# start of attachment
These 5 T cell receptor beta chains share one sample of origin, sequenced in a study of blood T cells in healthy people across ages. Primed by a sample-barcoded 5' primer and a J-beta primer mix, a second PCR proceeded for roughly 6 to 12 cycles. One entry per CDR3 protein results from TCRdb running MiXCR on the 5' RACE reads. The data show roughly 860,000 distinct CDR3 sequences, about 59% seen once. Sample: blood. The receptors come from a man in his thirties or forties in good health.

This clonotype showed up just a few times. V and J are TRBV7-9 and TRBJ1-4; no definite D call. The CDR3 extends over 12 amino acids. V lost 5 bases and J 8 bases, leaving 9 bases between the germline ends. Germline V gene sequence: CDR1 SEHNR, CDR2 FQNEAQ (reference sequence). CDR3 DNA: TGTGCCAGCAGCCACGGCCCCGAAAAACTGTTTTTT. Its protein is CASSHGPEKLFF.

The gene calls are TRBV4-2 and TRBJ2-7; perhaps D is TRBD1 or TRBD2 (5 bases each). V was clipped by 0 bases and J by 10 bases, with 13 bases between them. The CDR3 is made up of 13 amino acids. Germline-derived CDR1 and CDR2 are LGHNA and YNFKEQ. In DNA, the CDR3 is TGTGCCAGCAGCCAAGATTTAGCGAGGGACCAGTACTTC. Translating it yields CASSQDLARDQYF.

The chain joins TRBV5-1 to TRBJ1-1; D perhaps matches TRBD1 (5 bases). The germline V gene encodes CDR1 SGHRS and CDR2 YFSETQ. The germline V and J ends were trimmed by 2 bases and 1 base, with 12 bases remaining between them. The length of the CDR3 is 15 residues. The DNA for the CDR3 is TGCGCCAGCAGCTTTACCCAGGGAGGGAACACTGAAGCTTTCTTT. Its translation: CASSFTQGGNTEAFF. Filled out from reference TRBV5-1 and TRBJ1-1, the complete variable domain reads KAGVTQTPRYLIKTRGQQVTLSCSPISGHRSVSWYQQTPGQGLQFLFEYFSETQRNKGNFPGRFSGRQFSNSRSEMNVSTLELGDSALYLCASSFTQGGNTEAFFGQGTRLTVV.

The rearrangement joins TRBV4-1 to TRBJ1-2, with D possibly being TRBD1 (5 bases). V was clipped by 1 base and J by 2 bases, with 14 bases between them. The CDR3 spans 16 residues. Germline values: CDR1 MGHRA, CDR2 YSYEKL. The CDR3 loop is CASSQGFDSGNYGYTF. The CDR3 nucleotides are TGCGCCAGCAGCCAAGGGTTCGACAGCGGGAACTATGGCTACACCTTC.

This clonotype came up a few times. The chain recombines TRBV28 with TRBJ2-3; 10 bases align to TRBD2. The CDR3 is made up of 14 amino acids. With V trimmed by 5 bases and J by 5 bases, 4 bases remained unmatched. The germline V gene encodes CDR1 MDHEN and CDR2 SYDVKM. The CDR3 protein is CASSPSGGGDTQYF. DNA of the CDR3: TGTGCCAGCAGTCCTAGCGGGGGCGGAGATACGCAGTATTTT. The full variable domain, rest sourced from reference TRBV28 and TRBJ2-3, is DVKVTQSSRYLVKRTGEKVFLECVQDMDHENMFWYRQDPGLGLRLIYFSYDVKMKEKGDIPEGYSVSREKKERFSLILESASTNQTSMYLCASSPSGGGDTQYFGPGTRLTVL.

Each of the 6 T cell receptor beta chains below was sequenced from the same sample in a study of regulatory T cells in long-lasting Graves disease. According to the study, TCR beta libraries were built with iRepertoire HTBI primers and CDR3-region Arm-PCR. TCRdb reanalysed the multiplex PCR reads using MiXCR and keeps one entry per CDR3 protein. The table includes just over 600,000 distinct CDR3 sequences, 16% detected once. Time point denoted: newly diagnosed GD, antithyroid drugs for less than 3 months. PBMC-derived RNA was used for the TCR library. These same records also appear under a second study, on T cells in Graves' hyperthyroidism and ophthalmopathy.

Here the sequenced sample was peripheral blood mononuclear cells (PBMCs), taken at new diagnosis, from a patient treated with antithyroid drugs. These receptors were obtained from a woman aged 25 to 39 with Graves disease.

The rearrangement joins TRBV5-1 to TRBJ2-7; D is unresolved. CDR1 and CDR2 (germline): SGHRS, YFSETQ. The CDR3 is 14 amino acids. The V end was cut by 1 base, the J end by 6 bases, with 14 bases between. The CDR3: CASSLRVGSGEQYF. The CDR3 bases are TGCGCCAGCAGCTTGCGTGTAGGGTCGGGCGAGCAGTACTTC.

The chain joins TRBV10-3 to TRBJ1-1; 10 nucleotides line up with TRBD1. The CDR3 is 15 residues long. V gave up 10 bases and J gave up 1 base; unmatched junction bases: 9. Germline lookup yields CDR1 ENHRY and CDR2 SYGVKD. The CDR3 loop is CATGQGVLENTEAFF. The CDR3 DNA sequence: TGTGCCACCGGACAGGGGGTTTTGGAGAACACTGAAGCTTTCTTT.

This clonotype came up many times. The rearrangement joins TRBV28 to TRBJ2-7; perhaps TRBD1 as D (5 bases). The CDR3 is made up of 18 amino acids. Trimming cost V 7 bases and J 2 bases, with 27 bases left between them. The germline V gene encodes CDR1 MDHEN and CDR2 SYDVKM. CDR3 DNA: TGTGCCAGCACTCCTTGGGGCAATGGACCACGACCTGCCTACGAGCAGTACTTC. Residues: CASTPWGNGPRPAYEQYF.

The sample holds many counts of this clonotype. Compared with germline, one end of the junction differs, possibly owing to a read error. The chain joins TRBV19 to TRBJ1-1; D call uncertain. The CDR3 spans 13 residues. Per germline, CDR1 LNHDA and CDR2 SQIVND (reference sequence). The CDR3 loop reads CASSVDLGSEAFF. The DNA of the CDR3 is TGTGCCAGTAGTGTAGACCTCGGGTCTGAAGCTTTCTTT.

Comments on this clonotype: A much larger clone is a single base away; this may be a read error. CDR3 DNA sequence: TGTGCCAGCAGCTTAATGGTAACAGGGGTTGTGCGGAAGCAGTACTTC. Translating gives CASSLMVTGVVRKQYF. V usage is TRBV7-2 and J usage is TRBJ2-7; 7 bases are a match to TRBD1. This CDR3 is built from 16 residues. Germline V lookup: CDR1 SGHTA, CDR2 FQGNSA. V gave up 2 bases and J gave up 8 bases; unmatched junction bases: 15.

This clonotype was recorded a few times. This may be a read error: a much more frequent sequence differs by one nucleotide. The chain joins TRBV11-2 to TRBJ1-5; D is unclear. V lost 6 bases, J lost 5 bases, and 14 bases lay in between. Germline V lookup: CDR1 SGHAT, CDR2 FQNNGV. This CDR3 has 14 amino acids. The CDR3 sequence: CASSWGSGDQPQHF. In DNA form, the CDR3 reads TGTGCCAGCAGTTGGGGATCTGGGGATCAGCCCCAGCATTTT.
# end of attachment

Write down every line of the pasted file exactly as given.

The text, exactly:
These 5 T cell receptor beta chains share one sample of origin, sequenced in a study of blood T cells in healthy people across ages. Primed by a sample-barcoded 5' primer and a J-beta primer mix, a second PCR proceeded for roughly 6 to 12 cycles. One entry per CDR3 protein results from TCRdb running MiXCR on the 5' RACE reads. The data show roughly 860,000 distinct CDR3 sequences, about 59% seen once. Sample: blood. The receptors come from a man in his thirties or forties in good health.

This clonotype showed up just a few times. V and J are TRBV7-9 and TRBJ1-4; no definite D call. The CDR3 extends over 12 amino acids. V lost 5 bases and J 8 bases, leaving 9 bases between the germline ends. Germline V gene sequence: CDR1 SEHNR, CDR2 FQNEAQ (reference sequence). CDR3 DNA: TGTGCCAGCAGCCACGGCCCCGAAAAACTGTTTTTT. Its protein is CASSHGPEKLFF.

The gene calls are TRBV4-2 and TRBJ2-7; perhaps D is TRBD1 or TRBD2 (5 bases each). V was clipped by 0 bases and J by 10 bases, with 13 bases between them. The CDR3 is made up of 13 amino acids. Germline-derived CDR1 and CDR2 are LGHNA and YNFKEQ. In DNA, the CDR3 is TGTGCCAGCAGCCAAGATTTAGCGAGGGACCAGTACTTC. Translating it yields CASSQDLARDQYF.

The chain joins TRBV5-1 to TRBJ1-1; D perhaps matches TRBD1 (5 bases). The germline V gene encodes CDR1 SGHRS and CDR2 YFSETQ. The germline V and J ends were trimmed by 2 bases and 1 base, with 12 bases remaining between them. The length of the CDR3 is 15 residues. The DNA for the CDR3 is TGCGCCAGCAGCTTTACCCAGGGAGGGAACACTGAAGCTTTCTTT. Its translation: CASSFTQGGNTEAFF. Filled out from reference TRBV5-1 and TRBJ1-1, the complete variable domain reads KAGVTQTPRYLIKTRGQQVTLSCSPISGHRSVSWYQQTPGQGLQFLFEYFSETQRNKGNFPGRFSGRQFSNSRSEMNVSTLELGDSALYLCASSFTQGGNTEAFFGQGTRLTVV.

The rearrangement joins TRBV4-1 to TRBJ1-2, with D possibly being TRBD1 (5 bases). V was clipped by 1 base and J by 2 bases, with 14 bases between them. The CDR3 spans 16 residues. Germline values: CDR1 MGHRA, CDR2 YSYEKL. The CDR3 loop is CASSQGFDSGNYGYTF. The CDR3 nucleotides are TGCGCCAGCAGCCAAGGGTTCGACAGCGGGAACTATGGCTACACCTTC.

This clonotype came up a few times. The chain recombines TRBV28 with TRBJ2-3; 10 bases align to TRBD2. The CDR3 is made up of 14 amino acids. With V trimmed by 5 bases and J by 5 bases, 4 bases remained unmatched. The germline V gene encodes CDR1 MDHEN and CDR2 SYDVKM. The CDR3 protein is CASSPSGGGDTQYF. DNA of the CDR3: TGTGCCAGCAGTCCTAGCGGGGGCGGAGATACGCAGTATTTT. The full variable domain, rest sourced from reference TRBV28 and TRBJ2-3, is DVKVTQSSRYLVKRTGEKVFLECVQDMDHENMFWYRQDPGLGLRLIYFSYDVKMKEKGDIPEGYSVSREKKERFSLILESASTNQTSMYLCASSPSGGGDTQYFGPGTRLTVL.

Each of the 6 T cell receptor beta chains below was sequenced from the same sample in a study of regulatory T cells in long-lasting Graves disease. According to the study, TCR beta libraries were built with iRepertoire HTBI primers and CDR3-region Arm-PCR. TCRdb reanalysed the multiplex PCR reads using MiXCR and keeps one entry per CDR3 protein. The table includes just over 600,000 distinct CDR3 sequences, 16% detected once. Time point denoted: newly diagnosed GD, antithyroid drugs for less than 3 months. PBMC-derived RNA was used for the TCR library. These same records also appear under a second study, on T cells in Graves' hyperthyroidism and ophthalmopathy.

Here the sequenced sample was peripheral blood mononuclear cells (PBMCs), taken at new diagnosis, from a patient treated with antithyroid drugs. These receptors were obtained from a woman aged 25 to 39 with Graves disease.

The rearrangement joins TRBV5-1 to TRBJ2-7; D is unresolved. CDR1 and CDR2 (germline): SGHRS, YFSETQ. The CDR3 is 14 amino acids. The V end was cut by 1 base, the J end by 6 bases, with 14 bases between. The CDR3: CASSLRVGSGEQYF. The CDR3 bases are TGCGCCAGCAGCTTGCGTGTAGGGTCGGGCGAGCAGTACTTC.

The chain joins TRBV10-3 to TRBJ1-1; 10 nucleotides line up with TRBD1. The CDR3 is 15 residues long. V gave up 10 bases and J gave up 1 base; unmatched junction bases: 9. Germline lookup yields CDR1 ENHRY and CDR2 SYGVKD. The CDR3 loop is CATGQGVLENTEAFF. The CDR3 DNA sequence: TGTGCCACCGGACAGGGGGTTTTGGAGAACACTGAAGCTTTCTTT.

This clonotype came up many times. The rearrangement joins TRBV28 to TRBJ2-7; perhaps TRBD1 as D (5 bases). The CDR3 is made up of 18 amino acids. Trimming cost V 7 bases and J 2 bases, with 27 bases left between them. The germline V gene encodes CDR1 MDHEN and CDR2 SYDVKM. CDR3 DNA: TGTGCCAGCACTCCTTGGGGCAATGGACCACGACCTGCCTACGAGCAGTACTTC. Residues: CASTPWGNGPRPAYEQYF.

The sample holds many counts of this clonotype. Compared with germline, one end of the junction differs, possibly owing to a read error. The chain joins TRBV19 to TRBJ1-1; D call uncertain. The CDR3 spans 13 residues. Per germline, CDR1 LNHDA and CDR2 SQIVND (reference sequence). The CDR3 loop reads CASSVDLGSEAFF. The DNA of the CDR3 is TGTGCCAGTAGTGTAGACCTCGGGTCTGAAGCTTTCTTT.

Comments on this clonotype: A much larger clone is a single base away; this may be a read error. CDR3 DNA sequence: TGTGCCAGCAGCTTAATGGTAACAGGGGTTGTGCGGAAGCAGTACTTC. Translating gives CASSLMVTGVVRKQYF. V usage is TRBV7-2 and J usage is TRBJ2-7; 7 bases are a match to TRBD1. This CDR3 is built from 16 residues. Germline V lookup: CDR1 SGHTA, CDR2 FQGNSA. V gave up 2 bases and J gave up 8 bases; unmatched junction bases: 15.

This clonotype was recorded a few times. This may be a read error: a much more frequent sequence differs by one nucleotide. The chain joins TRBV11-2 to TRBJ1-5; D is unclear. V lost 6 bases, J lost 5 bases, and 14 bases lay in between. Germline V lookup: CDR1 SGHAT, CDR2 FQNNGV. This CDR3 has 14 amino acids. The CDR3 sequence: CASSWGSGDQPQHF. In DNA form, the CDR3 reads TGTGCCAGCAGTTGGGGATCTGGGGATCAGCCCCAGCATTTT.